Daily Mirror (Cartoon added by TW from internet)
Tomorrow Donald Trump, the 45th President of the United States, a country founded on the principles of freedom and equality, will be completing one year in office. Has the world become a better place under his stewardship? The answer is an emphatic ‘no’.
Since time immemorial, the good people have tried to make the world a better place. The slogan ‘Towards a better tomorrow has motivated many philosophers, world leaders and reformists to rise and right the wrong. They faced many a challenge. Many were killed because they dared to question the wrong. In the battle between the good and the bad, the latter seems to have prevailed.
As a result, with each passing day, the world becomes more and more unlivable. With the rise of unbridled capitalism, the deterioration has been fast. This is because most of our leaders today, the trustees of our welfare, are self-centred and avaricious for power and wealth. Bad leaders are least concerned about making a better tomorrow. Good leaders, on the contrary, are concerned about tomorrow. Where does Trump fall into and how will the next generation remember him?
Under Trump, needless to say, justice, freedom, democracy, human values, our environment and our very existence have come under threat. There is a global erosion of democracy and value-based politics while the threat of war is on the rise.
His one year in office has virtually brought the nuclear clock dangerously close to midnight. Next Thursday, the Bulletin of the Atomic Scientists will host a live international news conference at 1500 GMT (8.30 pm Sri Lanka time) to tell the world how close we are to the doomsday because of Trump. At present the clock is set at three minutes to the hour.
With Hawaii and Tokyo issuing warnings of incoming missiles from North Korea in what was later being trotted out as a mistake or coincidence, some analysts believe that these mistakes were deliberate and aimed at preparing the people for a war with Pyongyang. As Trump is unpredictable and apparently not receptive to saner counsel, his amateurish political adventurism could fast track the nuclear holocaust that will turn this world into a wretched hell, fit only for the living dead.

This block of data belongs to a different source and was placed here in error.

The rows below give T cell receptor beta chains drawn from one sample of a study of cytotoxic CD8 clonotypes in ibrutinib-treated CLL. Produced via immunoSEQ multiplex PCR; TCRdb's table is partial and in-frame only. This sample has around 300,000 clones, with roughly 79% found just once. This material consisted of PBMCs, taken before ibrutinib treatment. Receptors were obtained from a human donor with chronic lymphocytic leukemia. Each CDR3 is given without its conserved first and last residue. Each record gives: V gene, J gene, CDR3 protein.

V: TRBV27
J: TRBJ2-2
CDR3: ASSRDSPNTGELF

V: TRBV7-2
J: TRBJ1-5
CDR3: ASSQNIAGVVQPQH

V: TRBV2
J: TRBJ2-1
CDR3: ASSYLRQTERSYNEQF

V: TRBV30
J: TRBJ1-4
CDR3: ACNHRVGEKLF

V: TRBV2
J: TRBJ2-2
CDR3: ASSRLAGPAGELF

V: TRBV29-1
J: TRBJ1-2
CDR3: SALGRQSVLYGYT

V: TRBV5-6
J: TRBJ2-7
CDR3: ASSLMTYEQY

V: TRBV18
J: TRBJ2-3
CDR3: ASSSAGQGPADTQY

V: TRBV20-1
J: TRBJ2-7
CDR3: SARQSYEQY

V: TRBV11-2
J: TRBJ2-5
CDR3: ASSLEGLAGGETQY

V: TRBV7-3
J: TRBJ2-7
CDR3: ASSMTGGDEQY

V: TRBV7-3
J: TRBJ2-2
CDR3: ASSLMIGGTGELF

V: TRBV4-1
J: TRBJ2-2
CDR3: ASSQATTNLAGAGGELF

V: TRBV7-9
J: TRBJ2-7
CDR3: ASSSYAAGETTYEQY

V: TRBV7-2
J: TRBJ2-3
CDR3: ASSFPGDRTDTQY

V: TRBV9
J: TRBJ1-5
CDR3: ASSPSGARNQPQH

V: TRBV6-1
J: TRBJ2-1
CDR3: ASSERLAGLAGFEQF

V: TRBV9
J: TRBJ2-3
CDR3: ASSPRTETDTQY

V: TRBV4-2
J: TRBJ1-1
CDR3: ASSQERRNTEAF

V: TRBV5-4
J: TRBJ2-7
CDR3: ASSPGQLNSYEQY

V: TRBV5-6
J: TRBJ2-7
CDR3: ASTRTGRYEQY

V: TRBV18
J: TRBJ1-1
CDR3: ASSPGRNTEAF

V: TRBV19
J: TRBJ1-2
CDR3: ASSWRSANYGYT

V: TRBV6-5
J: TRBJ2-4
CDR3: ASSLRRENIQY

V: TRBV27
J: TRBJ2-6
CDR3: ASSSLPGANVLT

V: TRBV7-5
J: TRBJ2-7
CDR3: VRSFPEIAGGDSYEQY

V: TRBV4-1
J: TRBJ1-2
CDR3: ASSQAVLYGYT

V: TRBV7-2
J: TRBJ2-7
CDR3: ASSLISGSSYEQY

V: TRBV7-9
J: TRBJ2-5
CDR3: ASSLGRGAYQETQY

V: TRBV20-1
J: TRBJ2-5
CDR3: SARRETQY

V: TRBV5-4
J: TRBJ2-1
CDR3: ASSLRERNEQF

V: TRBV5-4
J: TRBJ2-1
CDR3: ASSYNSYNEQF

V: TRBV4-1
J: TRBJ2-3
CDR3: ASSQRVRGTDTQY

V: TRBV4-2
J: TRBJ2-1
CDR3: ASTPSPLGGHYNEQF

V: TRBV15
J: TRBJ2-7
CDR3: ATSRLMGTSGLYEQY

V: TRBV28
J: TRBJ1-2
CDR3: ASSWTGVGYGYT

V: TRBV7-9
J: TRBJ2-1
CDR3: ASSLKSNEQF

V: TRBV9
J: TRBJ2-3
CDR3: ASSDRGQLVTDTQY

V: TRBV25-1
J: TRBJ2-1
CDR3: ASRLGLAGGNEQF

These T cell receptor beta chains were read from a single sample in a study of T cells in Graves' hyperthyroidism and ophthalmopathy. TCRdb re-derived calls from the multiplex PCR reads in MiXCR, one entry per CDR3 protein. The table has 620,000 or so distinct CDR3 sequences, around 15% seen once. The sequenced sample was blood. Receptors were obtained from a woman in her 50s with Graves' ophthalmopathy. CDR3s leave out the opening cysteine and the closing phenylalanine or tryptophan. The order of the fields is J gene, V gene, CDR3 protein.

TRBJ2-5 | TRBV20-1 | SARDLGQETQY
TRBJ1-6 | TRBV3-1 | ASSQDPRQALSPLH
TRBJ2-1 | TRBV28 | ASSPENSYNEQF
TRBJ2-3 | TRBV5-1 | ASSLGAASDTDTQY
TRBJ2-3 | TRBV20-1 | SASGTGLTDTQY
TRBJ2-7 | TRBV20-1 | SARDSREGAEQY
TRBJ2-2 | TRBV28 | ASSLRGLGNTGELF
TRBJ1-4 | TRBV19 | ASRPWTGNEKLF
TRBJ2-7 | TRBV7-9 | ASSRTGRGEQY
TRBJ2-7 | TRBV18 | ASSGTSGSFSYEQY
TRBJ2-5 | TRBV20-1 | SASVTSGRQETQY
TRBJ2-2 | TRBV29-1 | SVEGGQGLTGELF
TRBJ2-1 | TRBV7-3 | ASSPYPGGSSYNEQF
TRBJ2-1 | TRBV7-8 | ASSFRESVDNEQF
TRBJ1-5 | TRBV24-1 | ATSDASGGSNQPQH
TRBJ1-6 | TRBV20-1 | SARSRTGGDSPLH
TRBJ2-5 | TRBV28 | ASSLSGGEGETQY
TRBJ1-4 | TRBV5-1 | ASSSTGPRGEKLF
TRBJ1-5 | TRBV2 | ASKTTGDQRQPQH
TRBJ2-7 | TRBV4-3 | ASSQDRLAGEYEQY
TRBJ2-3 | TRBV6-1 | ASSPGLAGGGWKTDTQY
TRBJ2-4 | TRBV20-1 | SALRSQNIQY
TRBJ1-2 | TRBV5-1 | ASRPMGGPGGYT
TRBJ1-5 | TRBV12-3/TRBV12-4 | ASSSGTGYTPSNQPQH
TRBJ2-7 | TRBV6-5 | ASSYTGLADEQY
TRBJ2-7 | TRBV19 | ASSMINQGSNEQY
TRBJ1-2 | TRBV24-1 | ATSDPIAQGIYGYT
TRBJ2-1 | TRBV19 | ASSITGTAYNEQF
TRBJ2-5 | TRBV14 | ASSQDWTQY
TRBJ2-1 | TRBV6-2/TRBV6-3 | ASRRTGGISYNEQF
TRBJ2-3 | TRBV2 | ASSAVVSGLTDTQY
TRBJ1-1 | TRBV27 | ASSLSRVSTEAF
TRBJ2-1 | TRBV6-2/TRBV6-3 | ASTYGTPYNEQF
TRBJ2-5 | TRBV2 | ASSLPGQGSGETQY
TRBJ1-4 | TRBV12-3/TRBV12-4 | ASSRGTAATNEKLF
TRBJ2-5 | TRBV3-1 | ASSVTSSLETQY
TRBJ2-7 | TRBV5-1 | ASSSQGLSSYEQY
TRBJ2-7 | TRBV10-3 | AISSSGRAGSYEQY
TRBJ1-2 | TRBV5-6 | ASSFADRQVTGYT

Mercifully, as Trump marks his first year in office, the tension in the Korean peninsula over North Korea’s missile politics has somewhat eased with talks being held between the two Koreas amid the prospect of the athletes of two Koreas marching behind one flag at next month’s Winter Olympics in the South Korean city of PyeongChang.
Well, Trump, in an apparently unscrupulous move, seized on the opportunity to claim that the de-escalation was largely because of his aggressive stand which saw him proudly claim that the United States’ nuclear button is bigger and more powerful than the North Korean one.
With Trump in office the nuclear clock’s hands can only be advanced, not set back, as he, in addition to nuclear jingoism, has pooh-poohed the dire warnings about climate change. During the campaign for the presidency, Trump said climate change programmes were a “waste of money” and that climate change itself was an “expensive hoax”. Once in power, he wasted no time to pull the United States out of the Paris climate deal which set the ambitious target of limiting global warming to 1.5C above pre-industrial levels.
Last month, more than 16,000 scientists from 184 countries published a warning to humanity advising that we need to change our wicked ways to help the planet. To the irrational president who wants to make America great again at a terrible cost to the environment, such warnings make little sense.